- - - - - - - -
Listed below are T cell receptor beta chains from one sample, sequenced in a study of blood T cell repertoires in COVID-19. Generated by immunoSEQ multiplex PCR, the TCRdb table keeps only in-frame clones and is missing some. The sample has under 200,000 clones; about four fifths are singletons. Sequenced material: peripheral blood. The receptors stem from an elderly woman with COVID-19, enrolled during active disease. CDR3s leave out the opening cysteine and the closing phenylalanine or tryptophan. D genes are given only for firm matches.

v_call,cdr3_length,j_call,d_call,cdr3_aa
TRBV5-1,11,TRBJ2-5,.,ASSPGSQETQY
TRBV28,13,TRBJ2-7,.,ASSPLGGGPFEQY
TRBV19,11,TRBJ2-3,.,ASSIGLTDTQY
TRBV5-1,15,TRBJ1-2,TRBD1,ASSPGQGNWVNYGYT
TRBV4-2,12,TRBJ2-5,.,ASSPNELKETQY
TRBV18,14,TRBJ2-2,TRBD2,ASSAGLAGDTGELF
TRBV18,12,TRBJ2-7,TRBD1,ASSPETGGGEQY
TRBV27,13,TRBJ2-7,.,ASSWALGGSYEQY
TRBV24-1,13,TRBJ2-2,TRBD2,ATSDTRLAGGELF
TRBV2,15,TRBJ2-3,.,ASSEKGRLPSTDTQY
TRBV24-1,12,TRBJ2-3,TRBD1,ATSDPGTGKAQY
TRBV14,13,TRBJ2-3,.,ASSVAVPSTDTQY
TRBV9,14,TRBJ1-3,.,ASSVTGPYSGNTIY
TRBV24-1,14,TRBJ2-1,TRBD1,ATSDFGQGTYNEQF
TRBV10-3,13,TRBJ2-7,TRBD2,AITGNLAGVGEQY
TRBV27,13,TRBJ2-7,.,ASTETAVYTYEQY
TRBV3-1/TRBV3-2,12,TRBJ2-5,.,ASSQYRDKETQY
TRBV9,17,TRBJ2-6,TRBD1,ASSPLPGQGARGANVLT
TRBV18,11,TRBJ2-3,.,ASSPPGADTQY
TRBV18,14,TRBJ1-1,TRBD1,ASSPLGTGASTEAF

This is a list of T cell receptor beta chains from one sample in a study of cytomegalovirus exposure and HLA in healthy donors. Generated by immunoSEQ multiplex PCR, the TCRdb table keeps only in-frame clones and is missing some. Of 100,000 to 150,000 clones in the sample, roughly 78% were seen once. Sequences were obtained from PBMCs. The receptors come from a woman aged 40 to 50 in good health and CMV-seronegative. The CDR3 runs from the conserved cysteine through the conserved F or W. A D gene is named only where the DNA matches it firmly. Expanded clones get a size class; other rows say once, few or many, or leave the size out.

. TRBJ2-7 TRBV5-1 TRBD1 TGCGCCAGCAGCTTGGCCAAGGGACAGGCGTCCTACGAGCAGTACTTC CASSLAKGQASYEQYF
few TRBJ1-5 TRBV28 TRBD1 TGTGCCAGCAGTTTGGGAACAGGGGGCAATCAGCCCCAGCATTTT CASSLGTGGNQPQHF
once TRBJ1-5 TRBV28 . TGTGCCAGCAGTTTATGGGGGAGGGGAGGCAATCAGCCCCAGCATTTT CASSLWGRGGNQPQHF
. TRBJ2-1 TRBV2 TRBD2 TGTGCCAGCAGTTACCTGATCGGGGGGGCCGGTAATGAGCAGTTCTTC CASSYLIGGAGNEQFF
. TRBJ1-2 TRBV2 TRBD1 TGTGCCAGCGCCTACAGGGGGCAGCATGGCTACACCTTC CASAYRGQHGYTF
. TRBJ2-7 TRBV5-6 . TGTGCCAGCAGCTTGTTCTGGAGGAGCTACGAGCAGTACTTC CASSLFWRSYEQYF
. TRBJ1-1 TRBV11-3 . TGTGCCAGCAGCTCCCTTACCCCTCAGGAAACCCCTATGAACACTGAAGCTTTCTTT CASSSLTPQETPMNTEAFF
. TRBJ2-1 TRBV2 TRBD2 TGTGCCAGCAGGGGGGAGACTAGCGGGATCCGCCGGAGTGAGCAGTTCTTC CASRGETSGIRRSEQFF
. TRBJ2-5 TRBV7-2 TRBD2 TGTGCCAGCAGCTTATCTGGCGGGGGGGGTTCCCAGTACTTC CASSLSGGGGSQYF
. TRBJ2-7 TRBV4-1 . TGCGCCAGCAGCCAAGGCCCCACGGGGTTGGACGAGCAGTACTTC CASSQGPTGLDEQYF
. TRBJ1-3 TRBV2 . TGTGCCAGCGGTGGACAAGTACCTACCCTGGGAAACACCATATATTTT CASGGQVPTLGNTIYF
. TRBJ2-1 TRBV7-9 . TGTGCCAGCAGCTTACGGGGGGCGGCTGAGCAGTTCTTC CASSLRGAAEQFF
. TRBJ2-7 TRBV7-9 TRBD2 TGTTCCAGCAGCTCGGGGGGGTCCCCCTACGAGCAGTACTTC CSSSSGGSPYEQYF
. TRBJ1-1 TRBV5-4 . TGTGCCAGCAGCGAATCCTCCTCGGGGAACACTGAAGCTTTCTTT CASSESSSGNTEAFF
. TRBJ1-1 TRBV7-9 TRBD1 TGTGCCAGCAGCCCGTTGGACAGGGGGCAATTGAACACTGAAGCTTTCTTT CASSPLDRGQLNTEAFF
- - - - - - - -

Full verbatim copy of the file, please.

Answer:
Listed below are T cell receptor beta chains from one sample, sequenced in a study of blood T cell repertoires in COVID-19. Generated by immunoSEQ multiplex PCR, the TCRdb table keeps only in-frame clones and is missing some. The sample has under 200,000 clones; about four fifths are singletons. Sequenced material: peripheral blood. The receptors stem from an elderly woman with COVID-19, enrolled during active disease. CDR3s leave out the opening cysteine and the closing phenylalanine or tryptophan. D genes are given only for firm matches.

v_call,cdr3_length,j_call,d_call,cdr3_aa
TRBV5-1,11,TRBJ2-5,.,ASSPGSQETQY
TRBV28,13,TRBJ2-7,.,ASSPLGGGPFEQY
TRBV19,11,TRBJ2-3,.,ASSIGLTDTQY
TRBV5-1,15,TRBJ1-2,TRBD1,ASSPGQGNWVNYGYT
TRBV4-2,12,TRBJ2-5,.,ASSPNELKETQY
TRBV18,14,TRBJ2-2,TRBD2,ASSAGLAGDTGELF
TRBV18,12,TRBJ2-7,TRBD1,ASSPETGGGEQY
TRBV27,13,TRBJ2-7,.,ASSWALGGSYEQY
TRBV24-1,13,TRBJ2-2,TRBD2,ATSDTRLAGGELF
TRBV2,15,TRBJ2-3,.,ASSEKGRLPSTDTQY
TRBV24-1,12,TRBJ2-3,TRBD1,ATSDPGTGKAQY
TRBV14,13,TRBJ2-3,.,ASSVAVPSTDTQY
TRBV9,14,TRBJ1-3,.,ASSVTGPYSGNTIY
TRBV24-1,14,TRBJ2-1,TRBD1,ATSDFGQGTYNEQF
TRBV10-3,13,TRBJ2-7,TRBD2,AITGNLAGVGEQY
TRBV27,13,TRBJ2-7,.,ASTETAVYTYEQY
TRBV3-1/TRBV3-2,12,TRBJ2-5,.,ASSQYRDKETQY
TRBV9,17,TRBJ2-6,TRBD1,ASSPLPGQGARGANVLT
TRBV18,11,TRBJ2-3,.,ASSPPGADTQY
TRBV18,14,TRBJ1-1,TRBD1,ASSPLGTGASTEAF

This is a list of T cell receptor beta chains from one sample in a study of cytomegalovirus exposure and HLA in healthy donors. Generated by immunoSEQ multiplex PCR, the TCRdb table keeps only in-frame clones and is missing some. Of 100,000 to 150,000 clones in the sample, roughly 78% were seen once. Sequences were obtained from PBMCs. The receptors come from a woman aged 40 to 50 in good health and CMV-seronegative. The CDR3 runs from the conserved cysteine through the conserved F or W. A D gene is named only where the DNA matches it firmly. Expanded clones get a size class; other rows say once, few or many, or leave the size out.

. TRBJ2-7 TRBV5-1 TRBD1 TGCGCCAGCAGCTTGGCCAAGGGACAGGCGTCCTACGAGCAGTACTTC CASSLAKGQASYEQYF
few TRBJ1-5 TRBV28 TRBD1 TGTGCCAGCAGTTTGGGAACAGGGGGCAATCAGCCCCAGCATTTT CASSLGTGGNQPQHF
once TRBJ1-5 TRBV28 . TGTGCCAGCAGTTTATGGGGGAGGGGAGGCAATCAGCCCCAGCATTTT CASSLWGRGGNQPQHF
. TRBJ2-1 TRBV2 TRBD2 TGTGCCAGCAGTTACCTGATCGGGGGGGCCGGTAATGAGCAGTTCTTC CASSYLIGGAGNEQFF
. TRBJ1-2 TRBV2 TRBD1 TGTGCCAGCGCCTACAGGGGGCAGCATGGCTACACCTTC CASAYRGQHGYTF
. TRBJ2-7 TRBV5-6 . TGTGCCAGCAGCTTGTTCTGGAGGAGCTACGAGCAGTACTTC CASSLFWRSYEQYF
. TRBJ1-1 TRBV11-3 . TGTGCCAGCAGCTCCCTTACCCCTCAGGAAACCCCTATGAACACTGAAGCTTTCTTT CASSSLTPQETPMNTEAFF
. TRBJ2-1 TRBV2 TRBD2 TGTGCCAGCAGGGGGGAGACTAGCGGGATCCGCCGGAGTGAGCAGTTCTTC CASRGETSGIRRSEQFF
. TRBJ2-5 TRBV7-2 TRBD2 TGTGCCAGCAGCTTATCTGGCGGGGGGGGTTCCCAGTACTTC CASSLSGGGGSQYF
. TRBJ2-7 TRBV4-1 . TGCGCCAGCAGCCAAGGCCCCACGGGGTTGGACGAGCAGTACTTC CASSQGPTGLDEQYF
. TRBJ1-3 TRBV2 . TGTGCCAGCGGTGGACAAGTACCTACCCTGGGAAACACCATATATTTT CASGGQVPTLGNTIYF
. TRBJ2-1 TRBV7-9 . TGTGCCAGCAGCTTACGGGGGGCGGCTGAGCAGTTCTTC CASSLRGAAEQFF
. TRBJ2-7 TRBV7-9 TRBD2 TGTTCCAGCAGCTCGGGGGGGTCCCCCTACGAGCAGTACTTC CSSSSGGSPYEQYF
. TRBJ1-1 TRBV5-4 . TGTGCCAGCAGCGAATCCTCCTCGGGGAACACTGAAGCTTTCTTT CASSESSSGNTEAFF
. TRBJ1-1 TRBV7-9 TRBD1 TGTGCCAGCAGCCCGTTGGACAGGGGGCAATTGAACACTGAAGCTTTCTTT CASSPLDRGQLNTEAFF